abstract     = {This thesis treats the intersection between two of the largest transformations we are seeing within our society today; the cloud and the Internet-of-Things (IoT). The aim of this thesis is to investigate different ways to model and control a network of cloud services so that timing-critical IoT applications can make use of them. Examples of such applications can be autonomous and mobile robots, smart production plants, or massive multi-player augmented-reality games. The main motivational use-case, however, comes from the industrial side, and their digitalization, the drive towards industrial IoT (IIoT). We wish to enable smart robots to offload some of their computations to the cloud in order to allow for better and smarter control and collaboration. For instance, using the cloud, it would become possible for them to collaborate and make use of smarter analytics, artificial intelligence, and machine learning, in order to improve efficiency and safety.<br/>  To address this problem the thesis combines concepts and theory from different fields, most notably from control theory, real-time systems, and network calculus. Examples are: modeling of dynamic systems and the use of feedback and feedforward control from control theory, the goal of ensuring that end-to-end deadlines are met, from real-time systems, and finally the principles of modeling traffic from network calculus.<br/>  The thesis begins with an introduction to provide some background on cloud, IIoT, and to set the scope of the thesis. Following this, we begin by treating the problem of controlling a single cloud service with the goal of ensuring that the traffic flowing through the node is guaranteed to meet a deadline. Following this, we study a chain of connected cloud nodes, investigating how to provide end-to-end deadline guarantees for the traffic flowing through the chain. The chain is finally generalized to a network of cloud nodes, with multiple flows traversing it. For this problem we study how to ensure that the end-to-end deadline of every single flow in the network is guaranteed. We also provide a set of protocols controlling how cloud nodes and flows are allowed to dynamically join and leave the network, such that no end-to-end deadline is violated.<br/>},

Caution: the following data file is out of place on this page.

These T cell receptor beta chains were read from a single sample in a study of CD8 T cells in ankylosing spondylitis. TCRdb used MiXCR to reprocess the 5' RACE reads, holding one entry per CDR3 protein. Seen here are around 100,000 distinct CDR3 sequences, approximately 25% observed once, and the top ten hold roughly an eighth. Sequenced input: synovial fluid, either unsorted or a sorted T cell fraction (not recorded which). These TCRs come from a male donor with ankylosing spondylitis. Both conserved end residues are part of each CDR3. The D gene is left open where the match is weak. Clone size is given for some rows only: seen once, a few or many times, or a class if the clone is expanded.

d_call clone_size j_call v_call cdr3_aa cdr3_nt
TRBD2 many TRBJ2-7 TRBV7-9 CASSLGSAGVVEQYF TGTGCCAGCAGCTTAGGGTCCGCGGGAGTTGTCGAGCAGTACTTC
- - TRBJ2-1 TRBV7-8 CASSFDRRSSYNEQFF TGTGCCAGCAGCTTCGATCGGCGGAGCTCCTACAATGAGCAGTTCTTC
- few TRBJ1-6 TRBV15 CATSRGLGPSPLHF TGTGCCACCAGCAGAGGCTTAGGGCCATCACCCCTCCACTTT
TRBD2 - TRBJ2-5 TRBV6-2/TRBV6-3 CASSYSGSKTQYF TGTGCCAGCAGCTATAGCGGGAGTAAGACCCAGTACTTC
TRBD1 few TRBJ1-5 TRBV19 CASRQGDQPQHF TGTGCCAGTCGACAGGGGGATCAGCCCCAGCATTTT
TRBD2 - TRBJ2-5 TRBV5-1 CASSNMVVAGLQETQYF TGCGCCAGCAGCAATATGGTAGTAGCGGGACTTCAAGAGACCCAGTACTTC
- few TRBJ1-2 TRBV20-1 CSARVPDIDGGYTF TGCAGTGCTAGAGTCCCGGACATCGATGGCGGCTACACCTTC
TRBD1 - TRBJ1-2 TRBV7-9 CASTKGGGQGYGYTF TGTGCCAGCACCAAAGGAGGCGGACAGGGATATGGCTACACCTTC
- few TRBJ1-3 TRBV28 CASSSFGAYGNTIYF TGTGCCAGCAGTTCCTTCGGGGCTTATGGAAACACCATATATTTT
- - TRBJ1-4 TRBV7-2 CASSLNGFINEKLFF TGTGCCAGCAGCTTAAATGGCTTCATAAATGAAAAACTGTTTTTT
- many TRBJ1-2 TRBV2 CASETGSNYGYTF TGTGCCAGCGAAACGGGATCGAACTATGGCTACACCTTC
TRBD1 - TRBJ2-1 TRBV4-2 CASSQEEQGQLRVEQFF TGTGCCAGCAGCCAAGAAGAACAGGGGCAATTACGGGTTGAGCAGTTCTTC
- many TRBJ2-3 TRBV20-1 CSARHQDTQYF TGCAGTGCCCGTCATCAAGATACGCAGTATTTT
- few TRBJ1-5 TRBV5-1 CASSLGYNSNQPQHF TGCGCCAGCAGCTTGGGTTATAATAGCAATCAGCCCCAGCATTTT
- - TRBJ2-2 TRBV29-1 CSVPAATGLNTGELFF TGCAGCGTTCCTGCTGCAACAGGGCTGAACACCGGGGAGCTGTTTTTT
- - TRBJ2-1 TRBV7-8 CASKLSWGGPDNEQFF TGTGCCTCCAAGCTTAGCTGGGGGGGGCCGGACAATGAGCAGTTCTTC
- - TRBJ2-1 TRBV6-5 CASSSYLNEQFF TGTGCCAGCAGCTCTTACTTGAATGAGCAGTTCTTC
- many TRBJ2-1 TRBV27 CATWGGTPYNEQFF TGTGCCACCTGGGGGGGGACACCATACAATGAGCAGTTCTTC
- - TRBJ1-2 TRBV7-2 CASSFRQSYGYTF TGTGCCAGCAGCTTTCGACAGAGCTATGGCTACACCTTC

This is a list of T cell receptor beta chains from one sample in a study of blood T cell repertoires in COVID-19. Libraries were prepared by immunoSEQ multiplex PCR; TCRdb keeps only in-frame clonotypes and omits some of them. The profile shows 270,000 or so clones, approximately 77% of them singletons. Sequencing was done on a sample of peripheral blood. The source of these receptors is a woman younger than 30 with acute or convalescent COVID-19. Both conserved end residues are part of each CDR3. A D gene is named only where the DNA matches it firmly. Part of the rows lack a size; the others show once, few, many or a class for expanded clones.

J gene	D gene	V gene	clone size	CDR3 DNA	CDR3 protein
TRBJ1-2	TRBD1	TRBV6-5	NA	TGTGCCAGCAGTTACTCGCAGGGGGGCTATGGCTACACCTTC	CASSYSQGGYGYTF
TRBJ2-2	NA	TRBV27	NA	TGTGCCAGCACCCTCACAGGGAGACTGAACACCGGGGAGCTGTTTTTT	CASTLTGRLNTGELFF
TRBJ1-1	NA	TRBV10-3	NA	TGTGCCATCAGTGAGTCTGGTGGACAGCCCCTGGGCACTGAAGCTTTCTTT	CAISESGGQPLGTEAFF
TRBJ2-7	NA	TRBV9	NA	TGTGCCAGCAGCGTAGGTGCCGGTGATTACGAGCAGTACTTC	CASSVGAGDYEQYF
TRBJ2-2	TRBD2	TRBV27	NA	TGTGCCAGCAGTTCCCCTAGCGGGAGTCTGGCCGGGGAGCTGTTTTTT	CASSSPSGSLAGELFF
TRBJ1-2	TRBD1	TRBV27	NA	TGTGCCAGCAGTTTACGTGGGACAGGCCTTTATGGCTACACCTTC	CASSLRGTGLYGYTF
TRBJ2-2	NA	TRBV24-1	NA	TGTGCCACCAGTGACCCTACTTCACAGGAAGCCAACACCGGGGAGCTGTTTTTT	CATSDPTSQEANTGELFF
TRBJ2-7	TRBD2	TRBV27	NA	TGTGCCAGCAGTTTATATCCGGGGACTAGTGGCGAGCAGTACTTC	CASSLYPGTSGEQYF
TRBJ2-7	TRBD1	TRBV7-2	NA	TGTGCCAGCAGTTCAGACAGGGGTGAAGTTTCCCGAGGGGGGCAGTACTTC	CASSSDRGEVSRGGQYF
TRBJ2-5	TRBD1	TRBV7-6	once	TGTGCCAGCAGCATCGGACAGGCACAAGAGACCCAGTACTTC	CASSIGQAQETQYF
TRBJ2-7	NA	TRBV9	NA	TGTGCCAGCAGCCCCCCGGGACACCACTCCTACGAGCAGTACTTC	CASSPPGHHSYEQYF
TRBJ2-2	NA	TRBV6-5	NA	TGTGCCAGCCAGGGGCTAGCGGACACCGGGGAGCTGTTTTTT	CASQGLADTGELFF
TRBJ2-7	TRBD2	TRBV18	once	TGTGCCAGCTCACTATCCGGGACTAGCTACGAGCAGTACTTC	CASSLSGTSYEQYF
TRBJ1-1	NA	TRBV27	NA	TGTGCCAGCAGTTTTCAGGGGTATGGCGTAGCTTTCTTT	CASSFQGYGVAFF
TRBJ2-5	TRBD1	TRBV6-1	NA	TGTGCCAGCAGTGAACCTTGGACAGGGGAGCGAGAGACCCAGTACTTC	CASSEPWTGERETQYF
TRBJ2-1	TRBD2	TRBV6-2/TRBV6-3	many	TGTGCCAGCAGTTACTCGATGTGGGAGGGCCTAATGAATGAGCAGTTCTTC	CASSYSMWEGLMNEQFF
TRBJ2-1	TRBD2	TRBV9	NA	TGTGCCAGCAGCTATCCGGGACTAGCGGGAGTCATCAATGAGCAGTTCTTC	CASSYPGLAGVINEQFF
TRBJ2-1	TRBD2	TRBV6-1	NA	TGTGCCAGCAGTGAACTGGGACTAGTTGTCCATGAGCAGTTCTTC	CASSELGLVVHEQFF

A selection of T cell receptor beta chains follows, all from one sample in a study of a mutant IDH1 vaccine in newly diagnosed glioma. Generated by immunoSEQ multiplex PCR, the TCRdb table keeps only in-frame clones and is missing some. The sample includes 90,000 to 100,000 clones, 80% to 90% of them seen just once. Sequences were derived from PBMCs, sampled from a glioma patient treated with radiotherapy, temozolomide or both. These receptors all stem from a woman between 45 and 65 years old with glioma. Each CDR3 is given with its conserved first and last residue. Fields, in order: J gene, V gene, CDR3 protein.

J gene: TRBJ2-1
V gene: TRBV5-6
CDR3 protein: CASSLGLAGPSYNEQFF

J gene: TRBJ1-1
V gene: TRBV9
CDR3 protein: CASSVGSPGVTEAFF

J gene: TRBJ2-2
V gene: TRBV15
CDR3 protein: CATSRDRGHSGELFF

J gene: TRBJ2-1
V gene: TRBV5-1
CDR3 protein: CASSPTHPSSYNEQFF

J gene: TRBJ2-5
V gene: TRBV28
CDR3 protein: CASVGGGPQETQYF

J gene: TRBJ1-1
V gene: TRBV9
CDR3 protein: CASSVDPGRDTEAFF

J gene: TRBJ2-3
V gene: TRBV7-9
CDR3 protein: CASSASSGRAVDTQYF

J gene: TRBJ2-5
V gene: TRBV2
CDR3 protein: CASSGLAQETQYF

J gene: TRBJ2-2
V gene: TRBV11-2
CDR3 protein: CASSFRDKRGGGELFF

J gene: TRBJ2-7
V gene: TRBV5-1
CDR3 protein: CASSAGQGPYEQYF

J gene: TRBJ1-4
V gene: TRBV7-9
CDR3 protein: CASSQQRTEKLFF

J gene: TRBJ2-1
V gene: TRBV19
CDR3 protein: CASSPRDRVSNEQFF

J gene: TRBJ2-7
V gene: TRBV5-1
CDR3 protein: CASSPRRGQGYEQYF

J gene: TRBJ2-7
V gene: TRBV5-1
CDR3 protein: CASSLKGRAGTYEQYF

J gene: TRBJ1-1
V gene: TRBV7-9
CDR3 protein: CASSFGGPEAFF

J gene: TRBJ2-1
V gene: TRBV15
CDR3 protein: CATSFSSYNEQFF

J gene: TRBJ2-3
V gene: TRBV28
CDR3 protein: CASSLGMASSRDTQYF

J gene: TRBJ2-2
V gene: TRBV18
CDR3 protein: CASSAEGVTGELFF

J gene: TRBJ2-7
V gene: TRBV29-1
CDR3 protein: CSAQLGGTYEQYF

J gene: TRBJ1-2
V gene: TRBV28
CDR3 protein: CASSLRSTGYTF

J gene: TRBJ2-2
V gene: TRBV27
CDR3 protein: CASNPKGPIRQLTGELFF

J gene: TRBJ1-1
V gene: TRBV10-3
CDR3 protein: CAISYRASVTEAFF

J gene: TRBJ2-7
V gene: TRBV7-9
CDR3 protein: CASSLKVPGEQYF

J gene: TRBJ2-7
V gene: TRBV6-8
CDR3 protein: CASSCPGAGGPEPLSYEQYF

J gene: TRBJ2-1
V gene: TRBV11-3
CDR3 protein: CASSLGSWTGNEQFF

author       = {Millnert, Victor},
  isbn         = {978-91-7895-235-9},
  issn         = {0280-5316},
  language     = {eng},
  month        = {09},
  publisher    = {Department of Automatic Control, Lund Institute of Technology, Lund University},
  school       = {Lund University},
  series       = {PhD Thesis TFRT-1126},
  title        = {A Timely Journey Through the Cloud},
  url          = {https://lup.lub.lu.se/search/ws/files/68214032/VM_thesis.pdf},
  year         = {2019},
}